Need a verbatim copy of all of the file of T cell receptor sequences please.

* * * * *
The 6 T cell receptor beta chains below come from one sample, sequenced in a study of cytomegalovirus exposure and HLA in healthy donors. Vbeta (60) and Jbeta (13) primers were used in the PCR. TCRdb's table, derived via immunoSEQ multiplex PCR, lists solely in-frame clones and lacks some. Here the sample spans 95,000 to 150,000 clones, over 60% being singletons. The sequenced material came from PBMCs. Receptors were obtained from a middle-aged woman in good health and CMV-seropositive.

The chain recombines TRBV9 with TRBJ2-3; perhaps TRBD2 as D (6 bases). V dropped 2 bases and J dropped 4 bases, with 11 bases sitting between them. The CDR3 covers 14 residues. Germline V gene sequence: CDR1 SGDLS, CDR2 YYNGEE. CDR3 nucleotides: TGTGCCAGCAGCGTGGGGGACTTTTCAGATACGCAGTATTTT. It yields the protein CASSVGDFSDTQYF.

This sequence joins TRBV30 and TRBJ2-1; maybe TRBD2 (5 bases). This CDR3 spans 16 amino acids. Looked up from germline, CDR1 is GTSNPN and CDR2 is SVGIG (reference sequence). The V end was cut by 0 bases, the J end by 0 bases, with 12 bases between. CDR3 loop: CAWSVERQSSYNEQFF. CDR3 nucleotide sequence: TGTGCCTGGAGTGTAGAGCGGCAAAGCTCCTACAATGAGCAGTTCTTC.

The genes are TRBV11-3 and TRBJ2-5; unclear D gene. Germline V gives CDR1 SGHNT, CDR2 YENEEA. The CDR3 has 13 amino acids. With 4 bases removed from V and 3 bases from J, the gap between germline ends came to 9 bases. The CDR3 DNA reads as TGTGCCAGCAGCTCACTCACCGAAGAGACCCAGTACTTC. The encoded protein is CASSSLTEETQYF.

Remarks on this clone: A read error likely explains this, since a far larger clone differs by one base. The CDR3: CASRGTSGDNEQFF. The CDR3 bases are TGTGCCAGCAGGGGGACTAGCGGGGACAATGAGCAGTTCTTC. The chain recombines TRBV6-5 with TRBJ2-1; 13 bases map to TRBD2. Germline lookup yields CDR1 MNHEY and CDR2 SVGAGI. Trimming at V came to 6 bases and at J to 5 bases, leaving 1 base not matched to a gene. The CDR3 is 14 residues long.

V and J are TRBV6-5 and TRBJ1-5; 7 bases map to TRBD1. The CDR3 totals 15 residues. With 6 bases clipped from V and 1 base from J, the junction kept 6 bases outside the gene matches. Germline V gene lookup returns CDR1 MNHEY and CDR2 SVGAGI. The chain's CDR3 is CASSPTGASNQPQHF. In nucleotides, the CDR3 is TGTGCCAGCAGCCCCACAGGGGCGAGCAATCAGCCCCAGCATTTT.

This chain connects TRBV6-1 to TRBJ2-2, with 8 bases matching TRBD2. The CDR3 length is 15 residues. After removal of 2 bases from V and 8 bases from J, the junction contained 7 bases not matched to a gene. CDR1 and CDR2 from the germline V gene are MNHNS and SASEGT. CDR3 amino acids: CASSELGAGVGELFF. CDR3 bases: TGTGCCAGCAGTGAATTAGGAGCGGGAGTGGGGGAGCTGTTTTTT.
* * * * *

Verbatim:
The 6 T cell receptor beta chains below come from one sample, sequenced in a study of cytomegalovirus exposure and HLA in healthy donors. Vbeta (60) and Jbeta (13) primers were used in the PCR. TCRdb's table, derived via immunoSEQ multiplex PCR, lists solely in-frame clones and lacks some. Here the sample spans 95,000 to 150,000 clones, over 60% being singletons. The sequenced material came from PBMCs. Receptors were obtained from a middle-aged woman in good health and CMV-seropositive.

The chain recombines TRBV9 with TRBJ2-3; perhaps TRBD2 as D (6 bases). V dropped 2 bases and J dropped 4 bases, with 11 bases sitting between them. The CDR3 covers 14 residues. Germline V gene sequence: CDR1 SGDLS, CDR2 YYNGEE. CDR3 nucleotides: TGTGCCAGCAGCGTGGGGGACTTTTCAGATACGCAGTATTTT. It yields the protein CASSVGDFSDTQYF.

This sequence joins TRBV30 and TRBJ2-1; maybe TRBD2 (5 bases). This CDR3 spans 16 amino acids. Looked up from germline, CDR1 is GTSNPN and CDR2 is SVGIG (reference sequence). The V end was cut by 0 bases, the J end by 0 bases, with 12 bases between. CDR3 loop: CAWSVERQSSYNEQFF. CDR3 nucleotide sequence: TGTGCCTGGAGTGTAGAGCGGCAAAGCTCCTACAATGAGCAGTTCTTC.

The genes are TRBV11-3 and TRBJ2-5; unclear D gene. Germline V gives CDR1 SGHNT, CDR2 YENEEA. The CDR3 has 13 amino acids. With 4 bases removed from V and 3 bases from J, the gap between germline ends came to 9 bases. The CDR3 DNA reads as TGTGCCAGCAGCTCACTCACCGAAGAGACCCAGTACTTC. The encoded protein is CASSSLTEETQYF.

Remarks on this clone: A read error likely explains this, since a far larger clone differs by one base. The CDR3: CASRGTSGDNEQFF. The CDR3 bases are TGTGCCAGCAGGGGGACTAGCGGGGACAATGAGCAGTTCTTC. The chain recombines TRBV6-5 with TRBJ2-1; 13 bases map to TRBD2. Germline lookup yields CDR1 MNHEY and CDR2 SVGAGI. Trimming at V came to 6 bases and at J to 5 bases, leaving 1 base not matched to a gene. The CDR3 is 14 residues long.

V and J are TRBV6-5 and TRBJ1-5; 7 bases map to TRBD1. The CDR3 totals 15 residues. With 6 bases clipped from V and 1 base from J, the junction kept 6 bases outside the gene matches. Germline V gene lookup returns CDR1 MNHEY and CDR2 SVGAGI. The chain's CDR3 is CASSPTGASNQPQHF. In nucleotides, the CDR3 is TGTGCCAGCAGCCCCACAGGGGCGAGCAATCAGCCCCAGCATTTT.

This chain connects TRBV6-1 to TRBJ2-2, with 8 bases matching TRBD2. The CDR3 length is 15 residues. After removal of 2 bases from V and 8 bases from J, the junction contained 7 bases not matched to a gene. CDR1 and CDR2 from the germline V gene are MNHNS and SASEGT. CDR3 amino acids: CASSELGAGVGELFF. CDR3 bases: TGTGCCAGCAGTGAATTAGGAGCGGGAGTGGGGGAGCTGTTTTTT.